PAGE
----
The Best Films of 2011: The Staff Picks

Landon PalmerLandon Palmer

From the onset of the quietest opening car chase ever conceived in any film labeled “action,” Drive is clearly not your normal exercise in genre. As much a neon pink and 80s-synth-infused tone poem as it is a vigilante revenge thriller, Nicolas Winding Refn’s breakthrough work is a masterpiece in form, accompanied with Ryan Gosling’s steel-jawed performance that never misses a beat. It’s the type of movie I want to watch over and over just to admire how well it’s put together.

Bill Cunningham: New York
A documentary as modest as its subject, Bill Cunningham: New York is a wonderful surprise. The film simultaneously told the history of New York City fashion since the middle of the twentieth century, captured the nicest and spryest octogenarian you’ll ever meet, and depicted the changing landscape of New York City in terms of property value, neighborhood shifts, and the newspaper industry without feeling like three separate mammoth documentaries. Engaging, entertaining, touching, and informative, rarely has there been a worthier subject for the feature-length nonfiction treatment than Bill Cunningham.

Tinker Tailor Soldier Spy
Tomas Alfredson’s adaptation of John le Carre’s 1970s Cold War spy novel immersed me in its stylish-yet-restrained, smoky atmosphere, but Tinker, Tailor, Soldier, Spy is hardly just an exercise in style. The narrative’s elliptical structure deliberately assembles the best cinematic puzzle of the year. Where the film ends up may not be as engaging as how it got there, but overall Tinker, Tailor, Soldier, Spy is a masterfully executed spy thriller across the board, from its direction to the performances by its incredible British cast.

Meek’s Cutoff
Kelly Reichardt’s unrelenting, anti-romantic depiction of western expansion in the 1840s renders the American landscape simultaneously daunting, harrowing, and beautiful.  Reichardt here has made a giant leap forward as a director. Her previous films’ use of silence as meditation now employ silence to effectively depict paranoia, hopelessness, mystery, and dread at the prospect of a potentially unachievable goal, and her visual composition is impeccable.

Certified Copy
Easily my favorite film of the year, Abbas Kiorastami’s interchangeably enigmatic, charming, and maddening film at first posits a mystery surrounding the status of the central couple’s relationship as its narrative crux, but then deftly makes you realize that the status of the mystery itself is its subject. Is a copy any less real than “the real thing” if it feels real? Watching Juliette Binoche and William Shimell play out various stages of a potential romance at the same time, I’d have to say that the answer is an encouraging and perplexing no.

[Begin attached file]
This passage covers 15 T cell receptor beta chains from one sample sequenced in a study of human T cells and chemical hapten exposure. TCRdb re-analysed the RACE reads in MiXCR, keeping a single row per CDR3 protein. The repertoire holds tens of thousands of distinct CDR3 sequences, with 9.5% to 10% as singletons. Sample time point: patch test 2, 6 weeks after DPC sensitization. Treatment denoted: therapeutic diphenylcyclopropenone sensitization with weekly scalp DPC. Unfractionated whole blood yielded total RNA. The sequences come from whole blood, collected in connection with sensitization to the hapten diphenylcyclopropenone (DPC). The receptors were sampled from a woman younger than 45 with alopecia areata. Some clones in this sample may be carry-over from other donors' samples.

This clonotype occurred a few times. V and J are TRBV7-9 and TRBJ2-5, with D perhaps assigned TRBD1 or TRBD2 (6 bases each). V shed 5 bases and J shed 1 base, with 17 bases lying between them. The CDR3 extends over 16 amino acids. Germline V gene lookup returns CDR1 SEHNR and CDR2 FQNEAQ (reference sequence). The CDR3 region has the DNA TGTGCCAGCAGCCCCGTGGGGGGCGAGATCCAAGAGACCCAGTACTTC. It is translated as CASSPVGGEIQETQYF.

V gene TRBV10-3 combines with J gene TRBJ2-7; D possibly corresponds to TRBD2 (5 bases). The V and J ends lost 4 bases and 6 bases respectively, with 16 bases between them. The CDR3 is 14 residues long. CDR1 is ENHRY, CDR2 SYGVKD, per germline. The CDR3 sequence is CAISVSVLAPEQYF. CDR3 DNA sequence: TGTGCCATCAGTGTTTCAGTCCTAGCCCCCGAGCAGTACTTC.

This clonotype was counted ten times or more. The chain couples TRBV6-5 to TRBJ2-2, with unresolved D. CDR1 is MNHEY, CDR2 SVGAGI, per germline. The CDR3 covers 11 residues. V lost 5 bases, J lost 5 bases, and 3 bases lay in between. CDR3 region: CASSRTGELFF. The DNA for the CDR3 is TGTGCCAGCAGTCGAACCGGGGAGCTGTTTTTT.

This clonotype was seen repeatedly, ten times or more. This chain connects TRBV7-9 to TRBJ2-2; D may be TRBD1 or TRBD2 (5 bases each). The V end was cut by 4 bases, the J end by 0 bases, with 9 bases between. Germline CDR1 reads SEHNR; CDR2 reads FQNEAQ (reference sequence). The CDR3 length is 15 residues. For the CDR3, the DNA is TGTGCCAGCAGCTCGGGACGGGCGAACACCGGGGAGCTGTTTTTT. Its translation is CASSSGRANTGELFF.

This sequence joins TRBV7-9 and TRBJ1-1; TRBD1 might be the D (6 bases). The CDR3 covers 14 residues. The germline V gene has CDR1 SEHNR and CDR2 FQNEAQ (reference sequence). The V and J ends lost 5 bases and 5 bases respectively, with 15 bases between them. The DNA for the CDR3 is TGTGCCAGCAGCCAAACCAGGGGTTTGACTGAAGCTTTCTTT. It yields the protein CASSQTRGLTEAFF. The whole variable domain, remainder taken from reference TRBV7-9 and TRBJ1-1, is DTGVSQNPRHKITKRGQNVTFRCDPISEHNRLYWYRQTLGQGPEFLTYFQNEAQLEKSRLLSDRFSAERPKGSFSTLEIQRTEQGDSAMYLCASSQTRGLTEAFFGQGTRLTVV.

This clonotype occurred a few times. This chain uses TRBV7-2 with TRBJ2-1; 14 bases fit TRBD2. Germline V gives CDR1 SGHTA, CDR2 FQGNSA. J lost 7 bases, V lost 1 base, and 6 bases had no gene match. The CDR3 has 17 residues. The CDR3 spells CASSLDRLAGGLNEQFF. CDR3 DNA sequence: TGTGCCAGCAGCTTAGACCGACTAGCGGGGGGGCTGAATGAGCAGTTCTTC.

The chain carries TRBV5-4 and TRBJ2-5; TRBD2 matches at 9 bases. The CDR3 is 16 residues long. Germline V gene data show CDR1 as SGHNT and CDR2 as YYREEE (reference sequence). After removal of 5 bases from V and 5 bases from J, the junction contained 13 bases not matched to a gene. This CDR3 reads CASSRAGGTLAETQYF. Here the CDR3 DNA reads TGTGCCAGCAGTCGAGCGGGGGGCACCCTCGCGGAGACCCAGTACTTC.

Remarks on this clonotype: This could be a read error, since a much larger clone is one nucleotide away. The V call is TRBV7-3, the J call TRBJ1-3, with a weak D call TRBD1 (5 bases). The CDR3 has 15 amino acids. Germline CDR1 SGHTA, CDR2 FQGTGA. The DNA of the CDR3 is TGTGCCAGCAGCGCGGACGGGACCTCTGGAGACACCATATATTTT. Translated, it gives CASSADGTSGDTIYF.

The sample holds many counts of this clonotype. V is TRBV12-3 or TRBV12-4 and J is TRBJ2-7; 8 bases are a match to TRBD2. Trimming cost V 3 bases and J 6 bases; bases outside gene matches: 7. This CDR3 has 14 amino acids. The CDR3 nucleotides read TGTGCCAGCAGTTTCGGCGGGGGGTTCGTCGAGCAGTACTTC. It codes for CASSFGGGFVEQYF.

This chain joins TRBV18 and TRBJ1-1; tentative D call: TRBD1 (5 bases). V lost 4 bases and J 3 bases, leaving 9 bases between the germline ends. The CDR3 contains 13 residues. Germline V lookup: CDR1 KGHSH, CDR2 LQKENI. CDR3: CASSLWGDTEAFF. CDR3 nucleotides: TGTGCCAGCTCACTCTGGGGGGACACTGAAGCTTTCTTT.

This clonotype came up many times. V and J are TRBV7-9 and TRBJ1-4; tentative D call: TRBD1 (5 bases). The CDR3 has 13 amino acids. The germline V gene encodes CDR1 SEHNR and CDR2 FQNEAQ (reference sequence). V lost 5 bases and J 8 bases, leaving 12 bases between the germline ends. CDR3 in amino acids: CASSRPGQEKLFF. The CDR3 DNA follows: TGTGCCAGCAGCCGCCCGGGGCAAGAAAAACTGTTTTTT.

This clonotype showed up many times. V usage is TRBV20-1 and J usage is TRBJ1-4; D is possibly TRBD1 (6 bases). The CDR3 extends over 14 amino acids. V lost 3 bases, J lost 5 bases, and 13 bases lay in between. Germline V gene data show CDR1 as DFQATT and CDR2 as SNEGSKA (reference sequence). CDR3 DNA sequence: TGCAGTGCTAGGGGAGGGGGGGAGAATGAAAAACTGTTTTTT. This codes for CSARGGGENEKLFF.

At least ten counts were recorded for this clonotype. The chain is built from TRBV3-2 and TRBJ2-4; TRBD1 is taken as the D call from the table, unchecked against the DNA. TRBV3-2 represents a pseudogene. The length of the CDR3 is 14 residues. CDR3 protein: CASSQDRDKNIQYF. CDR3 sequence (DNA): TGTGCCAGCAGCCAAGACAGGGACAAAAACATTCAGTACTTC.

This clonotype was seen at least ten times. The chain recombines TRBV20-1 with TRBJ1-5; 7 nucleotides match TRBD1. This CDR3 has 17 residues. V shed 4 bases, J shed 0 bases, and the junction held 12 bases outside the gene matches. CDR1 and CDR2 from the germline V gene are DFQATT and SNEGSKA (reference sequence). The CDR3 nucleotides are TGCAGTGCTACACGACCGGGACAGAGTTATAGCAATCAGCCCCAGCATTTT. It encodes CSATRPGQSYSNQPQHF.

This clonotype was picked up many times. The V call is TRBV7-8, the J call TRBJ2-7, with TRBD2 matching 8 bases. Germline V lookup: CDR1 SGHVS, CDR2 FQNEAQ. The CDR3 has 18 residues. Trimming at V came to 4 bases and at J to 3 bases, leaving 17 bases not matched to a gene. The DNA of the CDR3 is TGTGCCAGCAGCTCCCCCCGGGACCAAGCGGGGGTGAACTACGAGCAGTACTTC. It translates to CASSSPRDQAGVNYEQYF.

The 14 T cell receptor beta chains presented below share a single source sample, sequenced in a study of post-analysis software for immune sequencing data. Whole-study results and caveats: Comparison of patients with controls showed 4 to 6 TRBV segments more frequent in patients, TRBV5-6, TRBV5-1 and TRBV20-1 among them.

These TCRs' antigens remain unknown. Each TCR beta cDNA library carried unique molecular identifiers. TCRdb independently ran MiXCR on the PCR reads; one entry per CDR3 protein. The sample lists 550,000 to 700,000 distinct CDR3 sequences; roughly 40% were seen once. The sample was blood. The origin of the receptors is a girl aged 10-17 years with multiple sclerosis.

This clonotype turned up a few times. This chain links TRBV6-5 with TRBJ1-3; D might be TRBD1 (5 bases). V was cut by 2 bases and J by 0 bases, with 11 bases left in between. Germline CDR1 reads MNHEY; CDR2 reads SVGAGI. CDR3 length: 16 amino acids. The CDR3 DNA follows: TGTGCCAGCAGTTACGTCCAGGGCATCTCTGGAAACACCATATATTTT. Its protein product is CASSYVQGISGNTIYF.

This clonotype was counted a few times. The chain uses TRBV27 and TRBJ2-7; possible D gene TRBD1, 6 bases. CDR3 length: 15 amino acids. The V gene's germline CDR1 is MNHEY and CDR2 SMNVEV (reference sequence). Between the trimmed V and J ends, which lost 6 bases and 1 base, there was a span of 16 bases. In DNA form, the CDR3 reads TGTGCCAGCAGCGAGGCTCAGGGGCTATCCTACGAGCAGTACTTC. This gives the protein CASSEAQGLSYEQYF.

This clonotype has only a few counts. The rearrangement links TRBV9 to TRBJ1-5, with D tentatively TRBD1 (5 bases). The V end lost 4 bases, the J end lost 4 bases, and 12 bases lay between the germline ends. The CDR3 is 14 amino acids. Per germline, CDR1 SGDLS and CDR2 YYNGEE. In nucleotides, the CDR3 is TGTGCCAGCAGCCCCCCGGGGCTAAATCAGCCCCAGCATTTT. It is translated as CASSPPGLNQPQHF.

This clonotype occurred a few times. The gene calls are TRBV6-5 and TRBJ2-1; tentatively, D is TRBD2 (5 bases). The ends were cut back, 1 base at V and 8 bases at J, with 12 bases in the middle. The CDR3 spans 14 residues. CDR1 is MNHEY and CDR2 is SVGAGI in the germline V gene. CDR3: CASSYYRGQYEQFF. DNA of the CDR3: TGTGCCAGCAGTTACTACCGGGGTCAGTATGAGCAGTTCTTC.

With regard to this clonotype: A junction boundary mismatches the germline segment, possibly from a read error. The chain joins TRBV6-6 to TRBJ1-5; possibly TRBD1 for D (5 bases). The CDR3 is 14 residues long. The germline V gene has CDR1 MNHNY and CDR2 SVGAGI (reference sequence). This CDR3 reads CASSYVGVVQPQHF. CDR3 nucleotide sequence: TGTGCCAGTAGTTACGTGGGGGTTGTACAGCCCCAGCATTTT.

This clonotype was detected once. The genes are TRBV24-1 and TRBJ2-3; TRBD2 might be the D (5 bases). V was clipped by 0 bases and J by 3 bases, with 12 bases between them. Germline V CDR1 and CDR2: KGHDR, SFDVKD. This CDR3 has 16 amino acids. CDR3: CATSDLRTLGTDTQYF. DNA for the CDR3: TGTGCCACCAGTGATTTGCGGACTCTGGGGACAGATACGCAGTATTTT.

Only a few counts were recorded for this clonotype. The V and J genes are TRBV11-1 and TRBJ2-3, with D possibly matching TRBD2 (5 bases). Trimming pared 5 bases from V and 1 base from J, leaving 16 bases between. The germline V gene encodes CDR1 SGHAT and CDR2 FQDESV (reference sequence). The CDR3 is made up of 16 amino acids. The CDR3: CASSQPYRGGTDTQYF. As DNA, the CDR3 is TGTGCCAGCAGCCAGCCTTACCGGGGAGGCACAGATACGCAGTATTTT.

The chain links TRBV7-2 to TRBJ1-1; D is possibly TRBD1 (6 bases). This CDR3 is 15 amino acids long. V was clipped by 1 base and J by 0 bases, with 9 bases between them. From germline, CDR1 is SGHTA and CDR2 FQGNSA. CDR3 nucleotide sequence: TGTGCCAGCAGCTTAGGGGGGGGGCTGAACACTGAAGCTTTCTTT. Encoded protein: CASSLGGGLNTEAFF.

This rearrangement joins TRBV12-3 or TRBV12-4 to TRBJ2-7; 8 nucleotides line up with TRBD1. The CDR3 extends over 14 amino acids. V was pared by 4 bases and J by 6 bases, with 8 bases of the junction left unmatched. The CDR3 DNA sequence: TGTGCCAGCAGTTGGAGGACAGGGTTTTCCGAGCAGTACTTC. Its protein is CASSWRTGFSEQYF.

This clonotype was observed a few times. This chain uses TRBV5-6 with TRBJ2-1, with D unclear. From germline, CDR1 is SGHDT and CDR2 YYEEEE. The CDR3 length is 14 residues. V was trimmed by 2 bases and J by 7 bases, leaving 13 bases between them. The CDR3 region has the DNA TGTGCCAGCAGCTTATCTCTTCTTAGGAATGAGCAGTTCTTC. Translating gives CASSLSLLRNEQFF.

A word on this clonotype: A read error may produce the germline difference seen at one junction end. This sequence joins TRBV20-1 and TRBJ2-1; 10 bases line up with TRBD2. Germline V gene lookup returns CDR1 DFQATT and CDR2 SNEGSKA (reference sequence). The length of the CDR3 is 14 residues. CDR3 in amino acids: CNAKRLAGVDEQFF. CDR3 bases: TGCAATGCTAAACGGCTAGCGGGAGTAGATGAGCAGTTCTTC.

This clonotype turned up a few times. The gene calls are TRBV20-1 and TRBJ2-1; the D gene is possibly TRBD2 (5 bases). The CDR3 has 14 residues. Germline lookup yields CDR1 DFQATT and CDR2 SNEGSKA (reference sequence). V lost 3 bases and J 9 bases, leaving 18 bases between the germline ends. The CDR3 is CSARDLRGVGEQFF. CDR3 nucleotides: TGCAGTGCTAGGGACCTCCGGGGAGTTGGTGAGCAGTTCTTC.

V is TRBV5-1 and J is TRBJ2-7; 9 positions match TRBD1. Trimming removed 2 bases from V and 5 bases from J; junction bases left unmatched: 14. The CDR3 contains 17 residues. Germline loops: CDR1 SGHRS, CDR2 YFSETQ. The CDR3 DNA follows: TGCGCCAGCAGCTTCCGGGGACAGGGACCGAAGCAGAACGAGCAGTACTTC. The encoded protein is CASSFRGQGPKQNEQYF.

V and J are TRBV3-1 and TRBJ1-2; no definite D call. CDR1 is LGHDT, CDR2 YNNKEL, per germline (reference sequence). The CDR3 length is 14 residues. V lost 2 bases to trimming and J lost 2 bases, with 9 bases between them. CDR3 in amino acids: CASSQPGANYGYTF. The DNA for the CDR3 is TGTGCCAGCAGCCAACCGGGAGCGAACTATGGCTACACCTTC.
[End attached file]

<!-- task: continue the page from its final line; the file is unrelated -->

Gwen Reyes

I happened into a pre-SXSW screening of Mike Mills’ Beginners in early February. When I walked out I blurted to no one in particular (yes, I talk to myself, okay?) that this was for sure my movie of the year. Nothing could possibly compare to the sweet sadness I had just witnessed, and despite how I would normally have been turned off by a film about a sad-sad hipster trying to move on from his father’s death and finally allow a woman to touch his heart (ugh, see every indie hit ever), I was just too charmed to car. From the “talking” dog Arthur to Melanie Laurent’s infectious yet melancholy smile, I couldn’t have asked for a better film. And it’s even better on the second viewing. Don’t let Luke Mullen tell you otherwise.

Ah, Bridesmaids. What really needs to be said about this film that hasn’t already been said? As a woman I love it for its honest depiction of solid female friendship (even with the ups and downs associated with a touch of lady jealousy). As a comedy lover I was ecstatic to see a fresh take on the romantic comedy. And as a lover of all things Melissa McCarthy I was pleased as punch to see a funny woman challenge what Hollywood considers beautiful.

These next two were hard to choose between. There is no denying Ryan Gosling was the man of the year, regardless of what PEOPLE Magazine says, and there is no denying his character Driver will go down in the annuals of history as one of the more identifiable sociopaths of the early 21st century. This film gets lauded not because it’s cool to love it, but because it’s just that darn good. Now where’s my hammer?

I have not been shy about sharing my love of Michael Fassbender’s performance in Shame. He is perfectly quiet, heartbreaking, and sexy as all get out. These are the thoughts that run through your head as you watch his character Brandon attempt to acknowledge his addiction while the world he knows crumbles around him. For such an in-your-face film, Fassbender’s reserved performance is even more unnerving.

The Trip
Let’s end this on a lighter note, shall we? The Trip is one of those surprisingly simple yet charming films that don’t come around enough. While its initial English run saw it play out as a six-part BBC miniseries, us Yanks got to experience it in all its two-hour glory on the big screen. Steve Coogan plays a narcotic and manic version of himself as he travels through the English country side from fancy restaurant to fancy restaurant with friend and colleague Rob Brydon (also playing himself). Along the way they both explore loneliness, family, and their varying breadth of Michael Caine impressions.

Neil Miller is the Founder and Publisher of Film School Rejects. For almost a decade, he has been talking movies on television, the radio, and the Internet.

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